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MacAndrews has become the latest iconic shipping name to be consigned to the history books.
CMA CGM has lost no time in establishing recently acquired Finnish intra-European shortsea specialist Containerships as its sector brand, displacing its 249-year-old subsidiary.
CMA CGM announced it was “pleased to announce the union of its Containerships and MacAndrews brands under the single Containerships brand”.
Containerships and MacAndrews combined offer 26 maritime and eight inland services, operated through a fleet of 32 vessels and 700 trucks.
CMA CGM will be looking for cost synergies from the merger: by combining back offices; cutting staff; and rationalising service providers and agency contracts.
Explaining the French transport and logistics firm’s decision to dispense with the MacAndrews brand, founded in 1770, CMA CGM’s senior vice president for Short Sea Lines Med & North Europe, Guillaume Lathelize, said: “By joining two recognised and complementary intra-European experts, the CMA CGM group will create and develop a multimodal transport intra-European leader.”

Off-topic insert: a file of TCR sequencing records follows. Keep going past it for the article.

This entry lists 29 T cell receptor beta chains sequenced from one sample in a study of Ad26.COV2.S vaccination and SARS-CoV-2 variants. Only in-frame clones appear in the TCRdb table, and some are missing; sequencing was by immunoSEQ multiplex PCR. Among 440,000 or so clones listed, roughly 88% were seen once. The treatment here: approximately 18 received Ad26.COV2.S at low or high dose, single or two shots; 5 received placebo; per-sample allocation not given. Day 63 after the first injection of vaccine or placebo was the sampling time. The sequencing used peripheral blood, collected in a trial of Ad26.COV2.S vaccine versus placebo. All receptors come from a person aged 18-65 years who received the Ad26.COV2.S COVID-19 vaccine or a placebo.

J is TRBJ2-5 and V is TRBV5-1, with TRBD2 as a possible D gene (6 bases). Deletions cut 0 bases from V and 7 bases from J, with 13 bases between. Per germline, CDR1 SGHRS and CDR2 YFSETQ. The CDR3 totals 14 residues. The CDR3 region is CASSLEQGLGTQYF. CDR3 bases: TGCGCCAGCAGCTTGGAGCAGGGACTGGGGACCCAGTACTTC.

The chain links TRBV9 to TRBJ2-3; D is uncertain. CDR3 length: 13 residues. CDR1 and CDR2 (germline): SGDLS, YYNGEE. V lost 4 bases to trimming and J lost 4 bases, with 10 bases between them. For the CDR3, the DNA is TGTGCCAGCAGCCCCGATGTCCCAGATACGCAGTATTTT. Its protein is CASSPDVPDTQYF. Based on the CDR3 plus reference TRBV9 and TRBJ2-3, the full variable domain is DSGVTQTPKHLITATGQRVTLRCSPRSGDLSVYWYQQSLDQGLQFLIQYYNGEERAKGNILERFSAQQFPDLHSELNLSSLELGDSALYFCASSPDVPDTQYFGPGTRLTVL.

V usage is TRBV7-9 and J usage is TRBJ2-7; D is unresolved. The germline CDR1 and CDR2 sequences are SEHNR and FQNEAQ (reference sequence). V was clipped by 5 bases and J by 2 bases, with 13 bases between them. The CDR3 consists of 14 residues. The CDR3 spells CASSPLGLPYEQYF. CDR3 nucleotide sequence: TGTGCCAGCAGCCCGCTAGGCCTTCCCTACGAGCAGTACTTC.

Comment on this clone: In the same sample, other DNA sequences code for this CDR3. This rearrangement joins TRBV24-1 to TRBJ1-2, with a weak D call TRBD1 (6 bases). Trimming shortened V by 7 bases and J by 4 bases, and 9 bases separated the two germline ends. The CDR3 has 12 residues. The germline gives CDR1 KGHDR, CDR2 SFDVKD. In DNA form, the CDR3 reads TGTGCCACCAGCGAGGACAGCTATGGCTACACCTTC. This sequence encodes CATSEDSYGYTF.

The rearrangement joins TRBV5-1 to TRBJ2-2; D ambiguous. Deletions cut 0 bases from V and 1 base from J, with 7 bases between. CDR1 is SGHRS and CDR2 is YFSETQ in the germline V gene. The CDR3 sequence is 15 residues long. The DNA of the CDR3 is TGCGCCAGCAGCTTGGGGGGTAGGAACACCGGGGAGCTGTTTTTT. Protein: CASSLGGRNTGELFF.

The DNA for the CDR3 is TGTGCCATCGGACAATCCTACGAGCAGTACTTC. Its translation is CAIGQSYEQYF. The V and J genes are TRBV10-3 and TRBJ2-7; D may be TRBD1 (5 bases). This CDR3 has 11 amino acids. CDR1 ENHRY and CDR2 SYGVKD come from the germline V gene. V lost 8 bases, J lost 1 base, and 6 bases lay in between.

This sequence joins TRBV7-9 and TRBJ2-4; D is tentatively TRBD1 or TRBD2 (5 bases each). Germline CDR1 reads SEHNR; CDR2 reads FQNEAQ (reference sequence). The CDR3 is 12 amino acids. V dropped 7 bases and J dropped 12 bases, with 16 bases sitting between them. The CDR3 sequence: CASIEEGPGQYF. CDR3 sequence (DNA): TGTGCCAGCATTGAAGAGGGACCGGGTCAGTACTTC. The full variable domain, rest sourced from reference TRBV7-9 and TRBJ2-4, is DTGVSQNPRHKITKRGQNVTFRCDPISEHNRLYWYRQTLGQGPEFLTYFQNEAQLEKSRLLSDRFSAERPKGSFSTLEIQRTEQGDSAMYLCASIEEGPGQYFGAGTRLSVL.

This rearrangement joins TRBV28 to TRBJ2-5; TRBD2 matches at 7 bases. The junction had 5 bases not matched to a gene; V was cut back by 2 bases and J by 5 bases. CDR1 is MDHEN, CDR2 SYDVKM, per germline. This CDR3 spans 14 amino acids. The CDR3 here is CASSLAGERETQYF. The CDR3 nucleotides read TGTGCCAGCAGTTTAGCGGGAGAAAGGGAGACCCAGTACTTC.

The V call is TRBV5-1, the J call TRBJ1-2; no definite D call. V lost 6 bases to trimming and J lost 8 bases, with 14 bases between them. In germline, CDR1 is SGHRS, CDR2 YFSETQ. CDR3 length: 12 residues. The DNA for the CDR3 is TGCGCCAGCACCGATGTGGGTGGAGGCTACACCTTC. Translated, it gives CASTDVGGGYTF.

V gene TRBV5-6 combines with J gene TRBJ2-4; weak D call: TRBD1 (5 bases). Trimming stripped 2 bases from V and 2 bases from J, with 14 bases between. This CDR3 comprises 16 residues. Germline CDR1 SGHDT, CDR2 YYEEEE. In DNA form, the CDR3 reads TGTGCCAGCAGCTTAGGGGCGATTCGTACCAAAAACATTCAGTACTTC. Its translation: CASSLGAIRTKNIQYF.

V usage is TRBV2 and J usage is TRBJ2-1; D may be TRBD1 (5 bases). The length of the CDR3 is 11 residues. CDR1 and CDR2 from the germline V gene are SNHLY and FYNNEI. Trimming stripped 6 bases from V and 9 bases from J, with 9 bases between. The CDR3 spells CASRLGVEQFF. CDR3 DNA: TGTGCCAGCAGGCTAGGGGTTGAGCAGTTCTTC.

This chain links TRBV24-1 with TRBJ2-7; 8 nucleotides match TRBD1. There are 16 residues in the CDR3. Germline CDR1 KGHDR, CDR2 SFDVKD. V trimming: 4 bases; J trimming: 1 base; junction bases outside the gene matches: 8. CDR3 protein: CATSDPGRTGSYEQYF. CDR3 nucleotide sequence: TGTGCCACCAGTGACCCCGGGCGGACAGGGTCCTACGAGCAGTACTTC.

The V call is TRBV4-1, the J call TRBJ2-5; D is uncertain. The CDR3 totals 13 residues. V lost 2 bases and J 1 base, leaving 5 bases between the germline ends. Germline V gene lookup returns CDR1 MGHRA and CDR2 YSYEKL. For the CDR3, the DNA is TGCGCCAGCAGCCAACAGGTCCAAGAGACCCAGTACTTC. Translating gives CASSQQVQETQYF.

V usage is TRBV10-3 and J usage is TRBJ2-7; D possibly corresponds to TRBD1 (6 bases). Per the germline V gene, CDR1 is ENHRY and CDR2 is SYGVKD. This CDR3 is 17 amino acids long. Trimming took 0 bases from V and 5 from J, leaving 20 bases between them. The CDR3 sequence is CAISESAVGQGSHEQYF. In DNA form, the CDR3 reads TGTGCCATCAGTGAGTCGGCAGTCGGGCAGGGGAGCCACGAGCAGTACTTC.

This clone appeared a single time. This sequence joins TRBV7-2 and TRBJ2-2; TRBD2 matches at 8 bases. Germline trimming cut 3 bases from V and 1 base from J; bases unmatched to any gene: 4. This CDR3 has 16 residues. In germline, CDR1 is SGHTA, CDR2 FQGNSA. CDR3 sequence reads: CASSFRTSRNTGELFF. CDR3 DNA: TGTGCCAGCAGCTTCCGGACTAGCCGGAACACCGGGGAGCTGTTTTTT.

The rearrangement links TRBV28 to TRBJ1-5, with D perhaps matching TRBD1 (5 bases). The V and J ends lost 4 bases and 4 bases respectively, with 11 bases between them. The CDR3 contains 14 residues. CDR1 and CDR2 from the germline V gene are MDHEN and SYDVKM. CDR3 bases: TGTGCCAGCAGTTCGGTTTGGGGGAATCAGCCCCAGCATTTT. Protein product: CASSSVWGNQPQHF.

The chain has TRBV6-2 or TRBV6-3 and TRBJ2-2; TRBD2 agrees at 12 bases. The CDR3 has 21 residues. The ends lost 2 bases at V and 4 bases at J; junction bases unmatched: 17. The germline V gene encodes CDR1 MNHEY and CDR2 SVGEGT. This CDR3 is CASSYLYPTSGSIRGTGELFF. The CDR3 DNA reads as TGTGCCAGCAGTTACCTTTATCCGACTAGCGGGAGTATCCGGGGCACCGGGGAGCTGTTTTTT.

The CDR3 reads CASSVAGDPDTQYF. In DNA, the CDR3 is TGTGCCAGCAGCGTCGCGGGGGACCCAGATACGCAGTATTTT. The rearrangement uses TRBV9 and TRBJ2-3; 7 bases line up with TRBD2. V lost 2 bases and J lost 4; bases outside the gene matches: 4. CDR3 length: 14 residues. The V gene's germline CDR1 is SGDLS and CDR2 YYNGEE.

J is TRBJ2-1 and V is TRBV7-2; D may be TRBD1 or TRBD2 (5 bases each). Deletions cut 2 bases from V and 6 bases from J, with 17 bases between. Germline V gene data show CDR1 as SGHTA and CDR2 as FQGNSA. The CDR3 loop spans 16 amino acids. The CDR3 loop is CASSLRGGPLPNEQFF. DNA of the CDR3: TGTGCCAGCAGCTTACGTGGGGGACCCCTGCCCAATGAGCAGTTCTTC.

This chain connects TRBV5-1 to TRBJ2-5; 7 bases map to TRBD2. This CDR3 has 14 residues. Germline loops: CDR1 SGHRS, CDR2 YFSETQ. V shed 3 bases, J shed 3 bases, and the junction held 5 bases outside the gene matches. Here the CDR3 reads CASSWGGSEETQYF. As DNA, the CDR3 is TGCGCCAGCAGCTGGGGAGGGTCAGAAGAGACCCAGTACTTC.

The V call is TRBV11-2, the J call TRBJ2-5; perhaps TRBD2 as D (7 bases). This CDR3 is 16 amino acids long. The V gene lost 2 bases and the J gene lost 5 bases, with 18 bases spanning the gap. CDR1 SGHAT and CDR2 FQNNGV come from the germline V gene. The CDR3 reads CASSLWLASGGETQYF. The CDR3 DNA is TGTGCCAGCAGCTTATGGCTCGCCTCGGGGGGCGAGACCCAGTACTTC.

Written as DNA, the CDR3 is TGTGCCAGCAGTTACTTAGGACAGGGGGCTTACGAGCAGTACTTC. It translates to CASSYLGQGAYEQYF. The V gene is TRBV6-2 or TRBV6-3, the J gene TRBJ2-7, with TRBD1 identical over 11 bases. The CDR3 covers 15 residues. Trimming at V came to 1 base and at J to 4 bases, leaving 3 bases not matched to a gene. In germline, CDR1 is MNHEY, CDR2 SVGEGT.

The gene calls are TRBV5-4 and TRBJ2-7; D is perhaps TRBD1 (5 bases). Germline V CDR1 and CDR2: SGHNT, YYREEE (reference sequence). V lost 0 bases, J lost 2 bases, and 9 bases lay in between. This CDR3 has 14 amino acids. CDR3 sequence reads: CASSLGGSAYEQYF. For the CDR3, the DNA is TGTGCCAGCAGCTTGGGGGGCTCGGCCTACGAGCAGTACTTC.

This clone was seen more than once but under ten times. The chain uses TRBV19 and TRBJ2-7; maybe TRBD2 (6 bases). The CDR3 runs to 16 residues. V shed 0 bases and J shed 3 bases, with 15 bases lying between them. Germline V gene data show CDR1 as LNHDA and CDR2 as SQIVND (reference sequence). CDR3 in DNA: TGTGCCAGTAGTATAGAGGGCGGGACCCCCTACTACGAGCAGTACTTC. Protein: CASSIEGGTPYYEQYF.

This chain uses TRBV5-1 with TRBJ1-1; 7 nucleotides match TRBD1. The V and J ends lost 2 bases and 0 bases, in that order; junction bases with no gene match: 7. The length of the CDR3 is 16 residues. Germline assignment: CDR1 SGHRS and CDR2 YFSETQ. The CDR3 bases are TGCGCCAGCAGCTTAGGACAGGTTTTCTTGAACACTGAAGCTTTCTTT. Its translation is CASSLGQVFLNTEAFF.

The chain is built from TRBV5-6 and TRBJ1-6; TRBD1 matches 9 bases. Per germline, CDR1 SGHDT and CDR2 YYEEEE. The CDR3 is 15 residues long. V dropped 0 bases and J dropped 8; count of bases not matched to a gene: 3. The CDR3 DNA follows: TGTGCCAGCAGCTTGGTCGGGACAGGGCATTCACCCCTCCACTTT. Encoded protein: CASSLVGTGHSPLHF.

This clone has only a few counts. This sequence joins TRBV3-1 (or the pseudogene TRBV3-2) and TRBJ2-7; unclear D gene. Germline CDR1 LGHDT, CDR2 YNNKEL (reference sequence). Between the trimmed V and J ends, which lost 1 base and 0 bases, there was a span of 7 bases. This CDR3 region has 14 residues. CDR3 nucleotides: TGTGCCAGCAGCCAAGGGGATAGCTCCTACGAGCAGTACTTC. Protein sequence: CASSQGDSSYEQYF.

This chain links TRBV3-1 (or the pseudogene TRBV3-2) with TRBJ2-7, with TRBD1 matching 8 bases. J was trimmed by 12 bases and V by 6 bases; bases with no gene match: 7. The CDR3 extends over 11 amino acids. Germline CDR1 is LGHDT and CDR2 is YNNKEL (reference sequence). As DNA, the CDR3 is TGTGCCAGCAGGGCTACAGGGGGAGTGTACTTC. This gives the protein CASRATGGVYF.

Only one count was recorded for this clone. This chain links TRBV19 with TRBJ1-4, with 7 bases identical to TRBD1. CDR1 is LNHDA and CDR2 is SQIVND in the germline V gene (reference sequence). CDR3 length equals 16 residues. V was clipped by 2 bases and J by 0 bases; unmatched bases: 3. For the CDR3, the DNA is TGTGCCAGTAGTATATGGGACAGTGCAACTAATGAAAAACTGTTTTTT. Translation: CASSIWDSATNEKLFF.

The news follows last week’s announcement to the Helsinki Stock Exchange that Containerships chief executive Kari-Pekka Laaksonen had resigned, and would be replaced by Claude Lebel, the CEO of MacAndrews.
Mr Lebel joined CMA CGM in 2005 and took the helm at MacAndrews after the head office was relocated from London to Hamburg last year.
Iberian trade specialist MacAndrews was acquired by CMA CGM in 2002. The carrier also snapped up 1882-founded Canary Islands and Iberian carrier OPDR in November 2014.
CMA CGM merged Hamburg-headquartered OPDR into MacAndrews in January 2017, rebranding them as MacAndrews and transferring the latter’s head office to Hamburg. OPDR had 310 employees and MacAndrews 285, mainly based at its London office, and The Loadstar understands that a number of HQ personnel declined the offer to transfer to Hamburg.
Rampant consolidation in the deepsea liner industry, which has led to seven major carriers controlling 75% of container trade, has cascaded into the shortsea and feeder sectors.
Moreover, as the industry faces increased headwinds, the owners of shortsea brands prefer to see cost-saving synergies from internal consolidation, rather than the commercial benefits of a household name, such as OPDR and MacAndrews.
Indeed, in the case of Maersk, the carrier announced last year it was wrapping its three very successful intra-regional brands – MCC Transport, Seago and Sealand –into one entity: Sealand. It said the reason was “due to their many similarities”, despite “operating in different parts of the world”.